Brand, 1979). Group sharing of members’ Don’t think about it . . . sense and write the
writings facilitates the exploration of inte- answers quickly.
gral questions: Who are you? Are we equal?
Can you be trusted? Can we give to each 1. What did the sky feel like to you this
other? morning?
The discussion of a poem or piece of 2. How did you feel when you first
writing may provide fertile ground for inclu- awoke?
sion activities (Buck & Kramer, 1974; 3. Tell a fragment of a dream . . . if you
Press, 1979). Creating and sharing writ- don’t remember last night, use some
ing seems to improve and increase self- other night, or make one up.
disclosure, self-actualizing behaviors, and 4. If you could be anywhere in the world,
self-acceptance of feelings and experience. time and distance being irrelevant,
Perhaps this is due in part to the function of where would you go?
writing as a way to express ideas, attitudes, 5. If you could get to that place anyway
and feelings in an indirect manner as though you wanted, how would you go?
they are abstract or belonging to someone 6. As you came to this meeting, preoc-
else (Buck & Kramer, 1974). This indirect cupied with life, suddenly something
exchange seems to pave the way for more in the bushes caught your eye. An
direct statements. Group interaction is often entity of some sort crooked its finger
increased as well (Mazza, et al., 1987). A and you leaned over to hear it speak.
focus on writing in a group therapy environ- The entity said, “The key to life is
ment may elicit new and significant insights . . .” (fill in, complete this sentence).
and feelings that may not surface through
other therapeutic modalities. Hynes (1988) Now arrange these six answers into a
suggests this affect grows from the inner- pattern that feels good to you, a pattern like
self which is tapped through intuitive, cre- a stained glass window or a string of beads.
ative writing. One of us (McWhirter, 1988) Have it look like a poem-don’t worry if it
has used poetry and poetic writings as an makes a logical sense. Only 6 minutes will
adjunct to training group facilitators for be given for this before we share our cre-

ations. Don’t think-do! Remember, you amidst black endless velvet

know more than you know you know. frayed edges of pink and rose
utter panic! I startle up 10 minutes late
Debriefing: After the time is up, the fa-
grabbing today’s outfit I walk
cilitator (who has participated in the exer- sock footed
cise) models sharing by reading his or her to the car drive off
“ p o e m . ” T h e n participants read their half asleep
“poems.” There is often a sense of amaze- A snake jumped up chasing me
ment-at how good the writing is, how they stand still! someone cries
never knew how they felt about this or that I am shaking snake stands on tail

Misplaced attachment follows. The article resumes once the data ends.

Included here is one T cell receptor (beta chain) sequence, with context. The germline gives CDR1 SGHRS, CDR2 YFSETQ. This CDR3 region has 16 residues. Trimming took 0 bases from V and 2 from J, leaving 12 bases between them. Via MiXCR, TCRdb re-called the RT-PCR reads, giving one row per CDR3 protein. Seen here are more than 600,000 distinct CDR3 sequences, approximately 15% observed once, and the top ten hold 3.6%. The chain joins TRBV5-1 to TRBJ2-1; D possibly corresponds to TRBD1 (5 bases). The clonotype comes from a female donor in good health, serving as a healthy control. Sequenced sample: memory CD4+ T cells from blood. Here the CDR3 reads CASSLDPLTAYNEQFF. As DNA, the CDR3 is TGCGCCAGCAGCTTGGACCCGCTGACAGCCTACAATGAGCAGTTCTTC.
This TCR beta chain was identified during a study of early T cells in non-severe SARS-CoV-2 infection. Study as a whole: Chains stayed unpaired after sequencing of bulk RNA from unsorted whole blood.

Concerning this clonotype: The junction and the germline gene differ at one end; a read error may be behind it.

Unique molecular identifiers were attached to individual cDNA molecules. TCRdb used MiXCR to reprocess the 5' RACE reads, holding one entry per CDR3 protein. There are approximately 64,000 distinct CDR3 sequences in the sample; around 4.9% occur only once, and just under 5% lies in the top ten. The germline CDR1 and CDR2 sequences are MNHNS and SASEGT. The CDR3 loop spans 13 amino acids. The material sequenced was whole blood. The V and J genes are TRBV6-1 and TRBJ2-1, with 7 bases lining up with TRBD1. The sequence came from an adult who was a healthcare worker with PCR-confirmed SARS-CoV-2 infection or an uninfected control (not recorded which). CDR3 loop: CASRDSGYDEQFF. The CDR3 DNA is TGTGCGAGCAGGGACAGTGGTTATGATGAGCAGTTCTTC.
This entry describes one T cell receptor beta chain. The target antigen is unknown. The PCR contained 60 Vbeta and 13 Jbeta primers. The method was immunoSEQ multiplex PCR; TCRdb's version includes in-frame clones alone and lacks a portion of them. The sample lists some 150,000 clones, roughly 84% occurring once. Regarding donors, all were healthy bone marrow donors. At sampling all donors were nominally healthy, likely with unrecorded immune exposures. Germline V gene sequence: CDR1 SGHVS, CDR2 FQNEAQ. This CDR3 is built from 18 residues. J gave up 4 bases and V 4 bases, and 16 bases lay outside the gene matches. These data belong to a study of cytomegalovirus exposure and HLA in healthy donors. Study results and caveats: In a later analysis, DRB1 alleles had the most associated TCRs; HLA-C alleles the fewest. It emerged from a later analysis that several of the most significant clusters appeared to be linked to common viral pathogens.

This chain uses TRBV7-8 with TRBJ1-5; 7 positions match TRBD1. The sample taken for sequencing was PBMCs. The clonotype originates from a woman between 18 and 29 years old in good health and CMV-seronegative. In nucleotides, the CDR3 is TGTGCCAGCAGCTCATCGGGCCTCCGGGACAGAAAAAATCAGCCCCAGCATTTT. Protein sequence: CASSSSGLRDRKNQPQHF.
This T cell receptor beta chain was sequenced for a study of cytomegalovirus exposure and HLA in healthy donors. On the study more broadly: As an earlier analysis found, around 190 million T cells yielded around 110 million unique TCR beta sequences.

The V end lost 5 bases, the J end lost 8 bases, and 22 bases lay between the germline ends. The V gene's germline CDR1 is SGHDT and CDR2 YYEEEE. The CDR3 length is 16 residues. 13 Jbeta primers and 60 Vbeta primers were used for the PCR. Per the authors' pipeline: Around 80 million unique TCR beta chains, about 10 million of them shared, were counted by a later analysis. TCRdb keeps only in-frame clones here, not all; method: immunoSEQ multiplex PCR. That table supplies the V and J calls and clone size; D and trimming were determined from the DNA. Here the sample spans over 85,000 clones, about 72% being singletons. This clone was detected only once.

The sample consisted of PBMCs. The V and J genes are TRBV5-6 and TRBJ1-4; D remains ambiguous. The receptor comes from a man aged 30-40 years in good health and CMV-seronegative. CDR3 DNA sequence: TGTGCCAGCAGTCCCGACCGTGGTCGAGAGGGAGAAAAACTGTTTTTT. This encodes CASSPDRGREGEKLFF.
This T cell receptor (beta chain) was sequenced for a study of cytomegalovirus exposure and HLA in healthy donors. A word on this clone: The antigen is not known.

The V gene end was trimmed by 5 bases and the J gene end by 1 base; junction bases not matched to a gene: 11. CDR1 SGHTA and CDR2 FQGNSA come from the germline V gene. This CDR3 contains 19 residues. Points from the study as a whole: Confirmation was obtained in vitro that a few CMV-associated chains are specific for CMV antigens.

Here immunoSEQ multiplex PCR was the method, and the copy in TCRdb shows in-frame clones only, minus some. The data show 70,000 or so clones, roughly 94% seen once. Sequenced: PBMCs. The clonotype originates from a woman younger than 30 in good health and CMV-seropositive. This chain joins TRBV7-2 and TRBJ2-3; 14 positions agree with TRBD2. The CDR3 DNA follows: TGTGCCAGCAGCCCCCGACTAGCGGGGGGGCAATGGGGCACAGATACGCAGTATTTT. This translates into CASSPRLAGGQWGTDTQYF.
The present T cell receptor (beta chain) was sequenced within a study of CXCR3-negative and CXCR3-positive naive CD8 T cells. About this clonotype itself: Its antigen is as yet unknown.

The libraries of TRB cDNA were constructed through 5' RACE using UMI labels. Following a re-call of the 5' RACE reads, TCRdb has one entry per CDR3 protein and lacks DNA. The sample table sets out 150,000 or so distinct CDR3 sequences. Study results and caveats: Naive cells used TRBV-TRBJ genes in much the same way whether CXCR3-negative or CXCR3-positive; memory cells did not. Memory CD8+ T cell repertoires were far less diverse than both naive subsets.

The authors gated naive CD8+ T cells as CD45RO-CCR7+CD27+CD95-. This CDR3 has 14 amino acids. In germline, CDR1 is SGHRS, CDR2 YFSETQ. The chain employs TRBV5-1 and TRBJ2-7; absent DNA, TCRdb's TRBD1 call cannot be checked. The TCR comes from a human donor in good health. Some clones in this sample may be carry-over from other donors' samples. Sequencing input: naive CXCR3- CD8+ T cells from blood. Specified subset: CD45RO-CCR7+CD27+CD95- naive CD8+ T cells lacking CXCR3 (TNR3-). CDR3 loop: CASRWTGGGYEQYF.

in the poem. Inevitably, members become gazing into my eyes
aware of similar issues between them. I spread my arms and fly to white sand beaches
Yalom’s (1985) therapeutic factor of uni- and calypso music
versality is quickly developed. This exercise slow gentle mine
coasting in upon waves
encompasses two components vital to both the dolphin smiles:
writing and therapy: language and feelings your bodies are merely
(Brand, 1979). The act of creation may be earth suits
therapeutic; Brand (1979) asserts that: “The
very act of writing (poetry) with the sense
of having come to a resting place, is in itself Exercise 2: Personal Logo
a kind of resolution” (p. 70).
Exnmples: Two examples of group mem- There is a strong possibility that imagery
ber responses to this exercise follow: was the first language (Samuels & Samuels,
1987). The power and magic inherent in
Fugue in 4110 Major symbols has drifted through the ages to the
The sky clung to my skin 20thcenturydisguisedas “the logo.” Widely
Like a clammy handshake used in the business world, a logo becomes
an almost translucent bright spot the visual message of a company. In a sim-
where the sun slept ilar manner, a personal logo may be a sym-
pierced my mind bol of one’s inner self.
the world intruded upon my cocoon Directions: Play with doodles you have
of safety: always enjoyed drawing, visualize an impor-
My station kept changing tant aspect of your life, capture a favorite
and 1 couldn’t find it
Oh! to sit in Peruvian hot springs
with Shirley MacLaine
being me
Got there by astral land rover
and cosmic bus
the small old lady
under the oleanders *.*
whispered ..
we are all space people!
At which she laughed
I - .. .‘
and broke into song
the camptown races sing this song
do dah do dah

It’s All to Learn

the sun has moved in its skyhome
arising somewhere else
..... *.
s a -

place on earth; keep playing and drawing journal, or to check in with yourself. Epi-
until a symbol seems right for you. And then, grams may be found almost anywhere, from
tell a story about it. a book of quotations to an herbal tea box.
Example: An excerpt of a response to this Do not search too hard for the perfect one-
exercise is the logo at the bottom of the let it find you. Copy it onto a fresh piece of
preceding page. Subsequent written descrip- paper, then begin to explore and write and
tion is based on the logo. wonder about i t . . .